Daily Leadership Message
Setting Aside Fear To Turn Hardship Into Grace
Courage is the last of the 5Cs, the F3 Leadership Characteristics.
Courage Is Not The Absence Of Fear
There is no such thing. All sane human beings have a fear mechanism that is alive and kicking at all times. Whether one believes it to be the product of devine design or random evolution, our built-in fear mechanism is what keeps us alive long enough to participate in the creation of new human beings. Without fear, we would incessantly and ignorantly blunder into harm’s way with deadly consequences. Without fear, the human race would have long ago ceased to exist.
The same could be said of our inborn desire to procreate. Without the sex-drive, the continued existence of the human race would be unlikely. Yet, this instinct to copulate is not intended to rule over us. If not tempered by Virtue, the sex-drive grows into a lust that is inimical to the harmony and health of the Community.
Fear Untempered Is Just As Deadly
To give over completely to one’s instinct to avoid danger, regardless of the consequences, is the opposite of Courage. It is cowardice. If we were all to flea from danger all the time, the Community would be slowly devoured, starting with the slowest man and ending with the fastest.
Read More COURAGE: Setting aside fear to turn hardship into grace. (Q3.7).
Be strong and courageous. Do not fear or be in dread of them, for it is the Lord your God who goes with you. He will not leave you or forsake you.”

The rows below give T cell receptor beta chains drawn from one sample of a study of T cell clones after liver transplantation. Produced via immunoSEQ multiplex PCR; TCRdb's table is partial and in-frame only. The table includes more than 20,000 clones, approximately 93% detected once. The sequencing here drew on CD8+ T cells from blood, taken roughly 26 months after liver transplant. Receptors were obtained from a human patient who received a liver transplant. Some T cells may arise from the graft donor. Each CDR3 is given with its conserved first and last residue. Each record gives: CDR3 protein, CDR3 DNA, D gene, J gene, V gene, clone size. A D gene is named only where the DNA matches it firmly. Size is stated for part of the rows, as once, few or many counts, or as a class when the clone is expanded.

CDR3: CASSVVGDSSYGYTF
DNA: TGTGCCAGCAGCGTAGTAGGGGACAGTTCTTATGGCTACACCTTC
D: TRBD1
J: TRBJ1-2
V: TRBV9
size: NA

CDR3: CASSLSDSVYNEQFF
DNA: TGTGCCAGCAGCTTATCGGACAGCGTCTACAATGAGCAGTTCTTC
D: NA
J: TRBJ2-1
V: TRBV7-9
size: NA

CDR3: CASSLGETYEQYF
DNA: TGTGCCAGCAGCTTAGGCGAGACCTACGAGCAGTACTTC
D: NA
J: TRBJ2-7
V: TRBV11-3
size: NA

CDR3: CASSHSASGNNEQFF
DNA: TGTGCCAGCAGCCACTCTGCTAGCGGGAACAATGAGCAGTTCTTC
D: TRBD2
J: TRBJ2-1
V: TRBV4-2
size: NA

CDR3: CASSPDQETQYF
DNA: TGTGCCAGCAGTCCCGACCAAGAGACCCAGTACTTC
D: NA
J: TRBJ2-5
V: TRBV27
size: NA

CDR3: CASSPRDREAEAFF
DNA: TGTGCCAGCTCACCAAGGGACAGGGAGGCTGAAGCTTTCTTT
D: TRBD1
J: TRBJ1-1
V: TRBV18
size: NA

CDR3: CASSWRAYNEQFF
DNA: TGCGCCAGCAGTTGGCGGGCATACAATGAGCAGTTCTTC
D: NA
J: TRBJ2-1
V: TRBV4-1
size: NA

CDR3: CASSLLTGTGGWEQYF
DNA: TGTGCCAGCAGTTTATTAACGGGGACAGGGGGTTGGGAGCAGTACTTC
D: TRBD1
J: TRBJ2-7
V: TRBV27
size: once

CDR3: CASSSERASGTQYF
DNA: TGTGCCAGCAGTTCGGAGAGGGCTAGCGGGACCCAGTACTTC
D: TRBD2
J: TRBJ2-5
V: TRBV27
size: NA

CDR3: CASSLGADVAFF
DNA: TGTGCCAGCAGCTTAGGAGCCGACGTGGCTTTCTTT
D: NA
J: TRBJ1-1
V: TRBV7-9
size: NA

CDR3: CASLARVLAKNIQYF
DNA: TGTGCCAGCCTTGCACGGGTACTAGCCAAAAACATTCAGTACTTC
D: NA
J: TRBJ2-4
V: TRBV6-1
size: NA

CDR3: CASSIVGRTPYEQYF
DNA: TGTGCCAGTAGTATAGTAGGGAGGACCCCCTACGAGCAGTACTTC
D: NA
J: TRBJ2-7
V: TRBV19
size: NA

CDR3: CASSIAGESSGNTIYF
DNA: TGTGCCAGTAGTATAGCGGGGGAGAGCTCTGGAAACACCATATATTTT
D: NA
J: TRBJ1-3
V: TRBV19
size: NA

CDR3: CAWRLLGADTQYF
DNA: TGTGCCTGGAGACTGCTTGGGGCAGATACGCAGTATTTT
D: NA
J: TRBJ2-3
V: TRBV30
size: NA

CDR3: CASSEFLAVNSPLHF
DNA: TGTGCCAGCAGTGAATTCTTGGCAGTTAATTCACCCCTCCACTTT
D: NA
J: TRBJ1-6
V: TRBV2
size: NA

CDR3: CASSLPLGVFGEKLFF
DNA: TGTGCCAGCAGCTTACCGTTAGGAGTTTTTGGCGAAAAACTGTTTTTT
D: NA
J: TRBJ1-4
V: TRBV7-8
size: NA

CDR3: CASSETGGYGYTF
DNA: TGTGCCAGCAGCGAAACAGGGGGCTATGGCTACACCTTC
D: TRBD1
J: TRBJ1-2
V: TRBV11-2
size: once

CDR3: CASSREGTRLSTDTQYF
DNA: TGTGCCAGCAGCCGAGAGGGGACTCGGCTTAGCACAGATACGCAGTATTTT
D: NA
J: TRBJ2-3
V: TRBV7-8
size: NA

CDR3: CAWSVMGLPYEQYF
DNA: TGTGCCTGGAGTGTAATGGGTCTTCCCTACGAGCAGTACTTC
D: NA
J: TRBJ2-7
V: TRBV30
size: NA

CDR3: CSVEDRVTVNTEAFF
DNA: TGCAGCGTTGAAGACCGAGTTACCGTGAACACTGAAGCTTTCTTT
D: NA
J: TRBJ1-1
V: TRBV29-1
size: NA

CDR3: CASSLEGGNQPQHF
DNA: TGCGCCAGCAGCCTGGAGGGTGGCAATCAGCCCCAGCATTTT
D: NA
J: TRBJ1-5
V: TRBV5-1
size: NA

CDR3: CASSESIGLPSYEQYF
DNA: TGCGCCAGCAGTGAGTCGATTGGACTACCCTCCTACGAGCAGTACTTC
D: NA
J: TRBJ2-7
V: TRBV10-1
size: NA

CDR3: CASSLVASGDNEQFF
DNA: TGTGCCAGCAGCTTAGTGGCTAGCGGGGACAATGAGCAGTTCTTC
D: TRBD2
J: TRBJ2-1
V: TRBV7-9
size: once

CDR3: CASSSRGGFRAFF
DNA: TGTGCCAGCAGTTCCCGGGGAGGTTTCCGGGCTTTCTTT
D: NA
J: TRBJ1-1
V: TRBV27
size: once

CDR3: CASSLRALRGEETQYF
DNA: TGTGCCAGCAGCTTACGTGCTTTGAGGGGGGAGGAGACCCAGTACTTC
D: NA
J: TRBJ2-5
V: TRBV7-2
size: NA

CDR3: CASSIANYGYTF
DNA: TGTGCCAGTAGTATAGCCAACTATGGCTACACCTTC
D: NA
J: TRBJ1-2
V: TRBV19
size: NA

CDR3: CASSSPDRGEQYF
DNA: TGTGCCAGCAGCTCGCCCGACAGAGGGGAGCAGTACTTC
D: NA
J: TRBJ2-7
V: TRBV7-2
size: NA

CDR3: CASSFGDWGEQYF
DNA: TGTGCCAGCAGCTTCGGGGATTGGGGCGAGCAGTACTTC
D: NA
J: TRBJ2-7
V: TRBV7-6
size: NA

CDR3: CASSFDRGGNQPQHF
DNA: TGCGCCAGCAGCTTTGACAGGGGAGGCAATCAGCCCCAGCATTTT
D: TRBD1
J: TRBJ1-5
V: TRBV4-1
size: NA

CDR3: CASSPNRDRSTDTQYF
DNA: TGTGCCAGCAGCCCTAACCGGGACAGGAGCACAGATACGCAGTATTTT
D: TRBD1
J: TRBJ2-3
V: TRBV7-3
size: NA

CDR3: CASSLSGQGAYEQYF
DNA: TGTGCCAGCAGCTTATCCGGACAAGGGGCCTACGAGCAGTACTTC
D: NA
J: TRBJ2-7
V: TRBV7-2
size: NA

2 Timothy 1:7
For God gave us a spirit not of fear but of power and love and self-control.
1 Corinthians 16:13
Be watchful, stand firm in the faith, act like men, be strong
“Efforts and courage are not enough without purpose and direction.”
~John F. Kennedy
“What counts is not necessarily the size of the dog in the fight; it’s the size of the fight in the dog.”
~Dwight D. Eisenhower
“Always bear in mind that your own resolution to succeed is more important than any other one thing.”
Daily Storytelling Time
I often hear people say, “no one does anything for me”, which is difficult to accept when there are an abundance of blessings in front of us. Part of the problem is whether or not we chose to see them. I was walking into a store and watched a little, sandy hair boy with wide eyes struggle to hold the door open for a woman with a grocery bag and large purse in her arms. She didn’t look down and she didn’t thank him, but I’m quite sure she knew the door didn’t open itself.
When I was having lunch, a gentlemen dropped his napkin on the floor and looked down, but left it there. The server came over, politely picked it up, and placed a fresh one next to his plate. The gentleman failed to look up and acknowledge him. He continued talking as if the server was invisible.
I observe these types of things more often than I see polite exchanges of appreciation. It is as though people feel entitled to courteous behavior, but fail to acknowledge it with a simple “thank you” or nod of appreciation if they are on the phone. Some type of acknowledgement is better than none.
The next time someone communicates with kindness, return the kindness by acknowledging it and passing the courtesy along to someone else.
Use the words, “thank you” more often.
Look someone in the eye when they are doing something for you, even if you didn’t ask for their help.
Because someone is serving you, doesn’t mean they are subservient or beneath your acknowledgement. We all serve someone in one way or another.